Click on each photo to enlarge.
My brother and I named her Sally years before we even got her. To this day, I'm not sure why we decided upon that name, but since before I can even remember, we wanted a pug named Sally.
When I was seven, my father picked me up from a friend's house and told me there was a surprise at home. When I walked in and saw my Sally there, I was so happy that I was in shock. Once my brother was home too, I cried because I didn't want to share her and wanted her all to myself. Years later, my parents told me that on that day they considered taking her back because of how sick I looked from shock.
I grew up with Sally. She was my sister and also my baby. She was my annoying sister when she would steal belly scratching from my mom when I wanted my back scratched, and she was my loving sister whenever I was sad and she'd kiss my tears from my face. Most of all she was my baby. She'd always look up with those big glistening eyes, and get whatever she wanted. We all knew that when we weren't home, she'd be practicing her cute looks in order to manipulate us later.
The best part was her personality. She wasn't just a cute, loving dog; she had attitude. She was so smart, but she wouldn't do her tricks unless she knew she was getting something out of it. I could say, "Come here, Sally." And from across the room she'd turn her head toward me and give me that wry look saying, "What do I get out of it?"
And she'd always want everybody's attention. If I was on my laptop, she'd try to sit on it or close it. If I was studying for an exam, she'd sit right on the open textbook in front of me.
She was also such a mischievous little thing, and so clever. Once, she set up an elaborate plan to get our dinner. We were eating chicken, which Sally was allergic to (as biologically disadvantageous as that may be). Since we weren't giving anything to her, she went into another room, grabbed a sock, brought it back to the dining room, and starting tearing at it. As soon as my father got up out of his seat to stop her, she dropped the sock, jumped up onto his chair, and snatched up a piece of chicken from his plate!
I have so many beautiful memories of her from throughout my childhood and adolescence. I'm in college now, and I lost my baby right in midst of growing pains.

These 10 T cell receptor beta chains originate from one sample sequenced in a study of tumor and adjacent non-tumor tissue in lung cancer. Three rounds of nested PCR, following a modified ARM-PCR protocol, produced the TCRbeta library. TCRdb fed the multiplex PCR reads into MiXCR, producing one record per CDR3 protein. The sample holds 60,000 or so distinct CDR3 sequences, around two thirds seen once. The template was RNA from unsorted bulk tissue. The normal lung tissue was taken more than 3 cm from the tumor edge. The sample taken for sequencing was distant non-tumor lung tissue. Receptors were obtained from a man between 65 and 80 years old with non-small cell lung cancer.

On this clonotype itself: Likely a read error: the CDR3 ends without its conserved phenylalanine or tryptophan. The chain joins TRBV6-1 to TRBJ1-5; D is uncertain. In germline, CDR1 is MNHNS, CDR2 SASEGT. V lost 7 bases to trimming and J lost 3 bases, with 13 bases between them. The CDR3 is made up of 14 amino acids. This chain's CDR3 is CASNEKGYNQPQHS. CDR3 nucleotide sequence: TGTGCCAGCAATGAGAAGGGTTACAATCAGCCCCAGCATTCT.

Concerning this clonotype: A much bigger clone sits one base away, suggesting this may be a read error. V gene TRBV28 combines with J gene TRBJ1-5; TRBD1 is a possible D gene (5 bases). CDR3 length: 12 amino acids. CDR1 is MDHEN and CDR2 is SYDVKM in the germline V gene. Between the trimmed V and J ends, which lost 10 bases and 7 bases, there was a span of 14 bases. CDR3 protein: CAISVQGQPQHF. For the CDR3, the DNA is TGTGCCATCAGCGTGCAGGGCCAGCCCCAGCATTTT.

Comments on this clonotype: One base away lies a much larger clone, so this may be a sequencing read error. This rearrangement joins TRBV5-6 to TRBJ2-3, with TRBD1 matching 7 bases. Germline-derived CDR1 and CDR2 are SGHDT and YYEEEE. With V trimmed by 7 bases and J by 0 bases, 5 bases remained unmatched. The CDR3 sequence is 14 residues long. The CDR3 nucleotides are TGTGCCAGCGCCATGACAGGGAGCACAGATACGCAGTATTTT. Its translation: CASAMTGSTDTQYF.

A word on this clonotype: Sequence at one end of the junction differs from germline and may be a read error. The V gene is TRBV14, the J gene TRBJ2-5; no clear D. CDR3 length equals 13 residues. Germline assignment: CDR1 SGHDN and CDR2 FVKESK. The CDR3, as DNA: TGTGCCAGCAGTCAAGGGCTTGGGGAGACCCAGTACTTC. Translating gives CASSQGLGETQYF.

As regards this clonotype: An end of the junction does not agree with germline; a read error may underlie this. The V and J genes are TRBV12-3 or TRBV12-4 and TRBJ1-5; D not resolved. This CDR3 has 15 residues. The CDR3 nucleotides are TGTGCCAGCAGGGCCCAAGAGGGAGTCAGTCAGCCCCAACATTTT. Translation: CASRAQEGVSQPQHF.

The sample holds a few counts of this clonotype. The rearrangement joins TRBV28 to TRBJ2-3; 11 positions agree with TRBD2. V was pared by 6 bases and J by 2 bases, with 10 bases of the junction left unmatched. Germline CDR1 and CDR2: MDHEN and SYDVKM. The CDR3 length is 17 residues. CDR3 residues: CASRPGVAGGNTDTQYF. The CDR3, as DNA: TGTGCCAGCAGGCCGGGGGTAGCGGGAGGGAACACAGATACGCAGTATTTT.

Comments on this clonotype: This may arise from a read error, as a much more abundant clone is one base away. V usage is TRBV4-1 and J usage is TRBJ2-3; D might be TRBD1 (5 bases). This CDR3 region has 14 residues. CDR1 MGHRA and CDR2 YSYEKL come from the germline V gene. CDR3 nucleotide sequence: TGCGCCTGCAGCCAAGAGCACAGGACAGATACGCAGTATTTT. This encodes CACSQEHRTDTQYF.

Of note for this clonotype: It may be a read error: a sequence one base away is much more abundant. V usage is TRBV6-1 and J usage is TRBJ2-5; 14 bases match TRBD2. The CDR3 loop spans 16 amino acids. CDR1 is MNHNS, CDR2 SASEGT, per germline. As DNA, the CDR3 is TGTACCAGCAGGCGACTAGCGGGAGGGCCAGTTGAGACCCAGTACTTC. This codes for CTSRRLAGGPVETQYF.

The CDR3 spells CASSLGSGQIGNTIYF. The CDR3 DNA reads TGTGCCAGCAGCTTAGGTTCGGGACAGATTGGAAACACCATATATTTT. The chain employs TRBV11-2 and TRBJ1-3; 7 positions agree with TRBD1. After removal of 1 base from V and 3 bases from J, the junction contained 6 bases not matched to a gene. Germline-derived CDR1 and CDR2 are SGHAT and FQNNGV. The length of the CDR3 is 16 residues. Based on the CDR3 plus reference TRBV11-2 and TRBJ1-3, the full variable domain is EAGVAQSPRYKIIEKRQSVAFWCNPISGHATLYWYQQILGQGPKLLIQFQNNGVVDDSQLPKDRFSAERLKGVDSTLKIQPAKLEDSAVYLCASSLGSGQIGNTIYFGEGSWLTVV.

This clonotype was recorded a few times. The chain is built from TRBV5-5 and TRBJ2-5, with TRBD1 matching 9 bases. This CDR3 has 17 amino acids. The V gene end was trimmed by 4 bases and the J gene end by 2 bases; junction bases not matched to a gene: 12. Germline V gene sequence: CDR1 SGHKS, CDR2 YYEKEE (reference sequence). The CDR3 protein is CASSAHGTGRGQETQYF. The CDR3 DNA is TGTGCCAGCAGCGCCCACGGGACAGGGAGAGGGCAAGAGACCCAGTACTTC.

Parting with her is the hardest thing I've ever had to do. It's only been a few weeks, and the pain is tremendous.
The worst part is the last memory. About a week before, she had to be hospitalized for pneumonia. She had always had breathing issues (as many flat-faced dogs do), so she wasn't recovering well. It was late in the night, and I was out with my friend when I got a call from home. My father told me that he and my mother were going to head to the vet to have her put down. Immediately my heart dropped. I got straight into a taxi to the vet, sobbing all the way. When my parents arrived with my baby in there arms, I took her into mine. She wasn't even aware of where she was anymore. She was just gasping for breath, her eyes shut. I dropped to my knees on the floor of the vet's and held her tight, tears streaming onto her soft fur. I painfully let her out of my arms so that they could set up the catheter. Finally we went downstairs. I sat in a chair and took her back into my arms, pressing my face against her neck. They gave her the first sedation and her gasping calmed. I could feel her heart, slowly beating against me. Then came the second sedation, and I felt the beating slowly disappear. I felt her presence there for a few moments longer, and then she was gone.
I keep having flashes of that last memory, the feeling of her disappearing in my arms. That's the hardest part, and I hope that soon it will be replaced only by happy memories of her.
She lived a long, happy, pampered life, but I miss her so much. She will forever be in my heart. My baby.